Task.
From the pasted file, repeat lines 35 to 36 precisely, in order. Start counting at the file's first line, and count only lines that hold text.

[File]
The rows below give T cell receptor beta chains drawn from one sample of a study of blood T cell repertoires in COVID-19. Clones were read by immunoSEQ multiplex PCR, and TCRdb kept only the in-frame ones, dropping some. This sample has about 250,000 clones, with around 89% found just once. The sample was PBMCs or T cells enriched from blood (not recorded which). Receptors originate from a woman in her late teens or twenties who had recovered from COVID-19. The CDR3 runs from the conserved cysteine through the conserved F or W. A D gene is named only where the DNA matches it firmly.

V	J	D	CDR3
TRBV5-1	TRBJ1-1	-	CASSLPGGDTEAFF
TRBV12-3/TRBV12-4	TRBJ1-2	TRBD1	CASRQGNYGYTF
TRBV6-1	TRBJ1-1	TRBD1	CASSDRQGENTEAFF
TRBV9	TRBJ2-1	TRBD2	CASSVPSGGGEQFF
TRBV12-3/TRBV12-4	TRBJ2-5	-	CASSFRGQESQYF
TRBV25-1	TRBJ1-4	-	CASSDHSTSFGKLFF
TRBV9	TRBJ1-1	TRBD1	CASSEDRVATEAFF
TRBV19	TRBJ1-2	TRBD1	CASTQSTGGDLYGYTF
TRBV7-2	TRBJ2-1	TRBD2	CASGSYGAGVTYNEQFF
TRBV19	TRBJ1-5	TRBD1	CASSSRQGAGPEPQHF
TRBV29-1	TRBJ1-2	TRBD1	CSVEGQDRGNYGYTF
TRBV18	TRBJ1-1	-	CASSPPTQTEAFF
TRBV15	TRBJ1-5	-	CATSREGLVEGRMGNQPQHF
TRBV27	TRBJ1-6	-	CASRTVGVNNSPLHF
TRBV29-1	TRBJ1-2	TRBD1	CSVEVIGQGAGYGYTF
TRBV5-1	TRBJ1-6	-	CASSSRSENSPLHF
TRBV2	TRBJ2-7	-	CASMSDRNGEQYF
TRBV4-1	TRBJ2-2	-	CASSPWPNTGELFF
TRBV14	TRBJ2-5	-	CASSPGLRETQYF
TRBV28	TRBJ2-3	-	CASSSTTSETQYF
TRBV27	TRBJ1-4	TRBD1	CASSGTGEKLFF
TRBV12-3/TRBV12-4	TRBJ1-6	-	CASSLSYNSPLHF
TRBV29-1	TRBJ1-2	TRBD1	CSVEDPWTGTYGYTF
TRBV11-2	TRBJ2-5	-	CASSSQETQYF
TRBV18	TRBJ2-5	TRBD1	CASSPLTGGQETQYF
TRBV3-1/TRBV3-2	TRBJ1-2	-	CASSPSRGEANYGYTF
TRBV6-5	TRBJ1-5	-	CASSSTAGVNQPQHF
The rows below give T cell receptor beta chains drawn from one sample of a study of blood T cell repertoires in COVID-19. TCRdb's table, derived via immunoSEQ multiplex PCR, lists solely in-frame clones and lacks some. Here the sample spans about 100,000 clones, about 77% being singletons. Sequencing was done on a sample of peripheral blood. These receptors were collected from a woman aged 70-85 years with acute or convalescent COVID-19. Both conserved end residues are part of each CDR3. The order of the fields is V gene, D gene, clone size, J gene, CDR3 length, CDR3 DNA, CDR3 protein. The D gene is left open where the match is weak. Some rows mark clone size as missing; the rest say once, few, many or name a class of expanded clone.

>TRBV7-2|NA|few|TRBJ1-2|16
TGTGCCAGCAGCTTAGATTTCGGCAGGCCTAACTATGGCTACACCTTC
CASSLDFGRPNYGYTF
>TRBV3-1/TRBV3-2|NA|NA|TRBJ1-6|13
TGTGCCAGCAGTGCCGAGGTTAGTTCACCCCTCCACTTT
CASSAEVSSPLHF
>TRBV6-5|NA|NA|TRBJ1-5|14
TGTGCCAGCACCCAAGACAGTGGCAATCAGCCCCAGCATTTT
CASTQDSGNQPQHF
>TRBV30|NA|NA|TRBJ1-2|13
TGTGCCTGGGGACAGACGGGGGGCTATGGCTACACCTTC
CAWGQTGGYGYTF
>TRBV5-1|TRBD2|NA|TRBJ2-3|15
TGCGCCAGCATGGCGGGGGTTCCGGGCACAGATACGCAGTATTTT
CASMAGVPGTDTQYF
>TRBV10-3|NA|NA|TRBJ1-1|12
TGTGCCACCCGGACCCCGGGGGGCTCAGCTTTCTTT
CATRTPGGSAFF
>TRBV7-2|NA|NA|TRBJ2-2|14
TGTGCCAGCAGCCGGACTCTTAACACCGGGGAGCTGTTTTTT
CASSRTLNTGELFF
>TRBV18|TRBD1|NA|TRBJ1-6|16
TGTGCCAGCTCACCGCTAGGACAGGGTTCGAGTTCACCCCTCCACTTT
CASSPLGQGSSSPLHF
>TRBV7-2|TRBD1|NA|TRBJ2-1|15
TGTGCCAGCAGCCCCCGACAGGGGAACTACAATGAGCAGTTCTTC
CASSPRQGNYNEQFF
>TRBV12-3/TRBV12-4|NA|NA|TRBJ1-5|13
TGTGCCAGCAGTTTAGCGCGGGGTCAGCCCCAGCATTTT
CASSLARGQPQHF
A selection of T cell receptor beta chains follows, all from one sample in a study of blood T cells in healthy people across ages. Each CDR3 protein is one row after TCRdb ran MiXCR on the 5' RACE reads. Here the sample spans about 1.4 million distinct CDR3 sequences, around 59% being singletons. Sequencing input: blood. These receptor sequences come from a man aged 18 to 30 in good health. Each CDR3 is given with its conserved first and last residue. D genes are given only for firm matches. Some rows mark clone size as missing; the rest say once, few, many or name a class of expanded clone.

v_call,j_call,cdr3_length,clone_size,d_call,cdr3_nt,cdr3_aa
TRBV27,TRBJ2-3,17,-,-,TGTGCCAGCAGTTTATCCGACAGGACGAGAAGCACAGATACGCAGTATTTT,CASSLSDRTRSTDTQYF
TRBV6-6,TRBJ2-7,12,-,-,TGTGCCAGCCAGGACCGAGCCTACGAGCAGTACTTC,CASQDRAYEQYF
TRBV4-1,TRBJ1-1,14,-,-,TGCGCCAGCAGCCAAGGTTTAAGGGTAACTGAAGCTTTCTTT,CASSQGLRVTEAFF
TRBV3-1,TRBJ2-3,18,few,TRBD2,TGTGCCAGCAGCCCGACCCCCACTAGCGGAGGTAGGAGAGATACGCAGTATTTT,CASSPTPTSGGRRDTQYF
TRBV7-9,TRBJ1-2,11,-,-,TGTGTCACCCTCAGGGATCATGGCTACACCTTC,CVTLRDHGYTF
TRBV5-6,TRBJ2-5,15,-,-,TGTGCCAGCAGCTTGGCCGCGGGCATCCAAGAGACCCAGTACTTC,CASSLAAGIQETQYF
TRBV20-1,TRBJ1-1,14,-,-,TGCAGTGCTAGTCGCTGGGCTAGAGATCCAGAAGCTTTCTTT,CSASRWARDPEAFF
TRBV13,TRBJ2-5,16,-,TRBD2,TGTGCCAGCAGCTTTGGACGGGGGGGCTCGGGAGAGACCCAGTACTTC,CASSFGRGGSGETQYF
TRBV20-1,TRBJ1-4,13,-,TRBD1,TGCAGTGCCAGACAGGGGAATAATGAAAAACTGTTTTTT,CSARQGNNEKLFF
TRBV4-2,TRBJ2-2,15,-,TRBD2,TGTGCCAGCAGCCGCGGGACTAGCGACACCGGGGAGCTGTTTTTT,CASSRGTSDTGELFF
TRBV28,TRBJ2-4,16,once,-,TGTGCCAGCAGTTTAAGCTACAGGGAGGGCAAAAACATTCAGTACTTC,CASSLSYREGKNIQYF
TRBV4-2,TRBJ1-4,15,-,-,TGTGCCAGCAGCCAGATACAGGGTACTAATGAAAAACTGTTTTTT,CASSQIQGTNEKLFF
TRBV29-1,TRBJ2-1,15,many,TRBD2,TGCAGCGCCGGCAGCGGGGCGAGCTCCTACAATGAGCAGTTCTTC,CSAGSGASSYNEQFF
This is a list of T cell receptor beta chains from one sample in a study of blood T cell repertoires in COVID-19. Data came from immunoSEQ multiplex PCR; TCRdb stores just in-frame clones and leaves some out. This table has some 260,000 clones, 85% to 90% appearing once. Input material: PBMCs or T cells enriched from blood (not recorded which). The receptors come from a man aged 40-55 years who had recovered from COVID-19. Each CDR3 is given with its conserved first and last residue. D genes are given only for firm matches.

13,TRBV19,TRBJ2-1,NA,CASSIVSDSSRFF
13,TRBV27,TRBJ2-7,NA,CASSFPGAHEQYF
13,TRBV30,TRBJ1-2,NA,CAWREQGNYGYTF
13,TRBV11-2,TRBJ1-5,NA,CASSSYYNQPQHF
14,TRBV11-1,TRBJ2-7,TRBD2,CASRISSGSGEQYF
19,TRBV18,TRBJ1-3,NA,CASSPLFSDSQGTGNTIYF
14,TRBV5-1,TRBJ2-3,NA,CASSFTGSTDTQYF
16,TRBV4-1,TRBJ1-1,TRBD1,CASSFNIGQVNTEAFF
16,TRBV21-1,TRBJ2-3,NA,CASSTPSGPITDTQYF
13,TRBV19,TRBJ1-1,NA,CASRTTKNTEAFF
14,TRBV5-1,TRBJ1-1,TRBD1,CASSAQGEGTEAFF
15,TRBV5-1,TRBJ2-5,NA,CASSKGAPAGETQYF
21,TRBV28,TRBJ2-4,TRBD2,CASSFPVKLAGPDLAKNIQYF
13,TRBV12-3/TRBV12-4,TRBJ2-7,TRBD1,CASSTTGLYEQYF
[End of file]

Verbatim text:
TGTGCCAGCAGTGCCGAGGTTAGTTCACCCCTCCACTTT
CASSAEVSSPLHF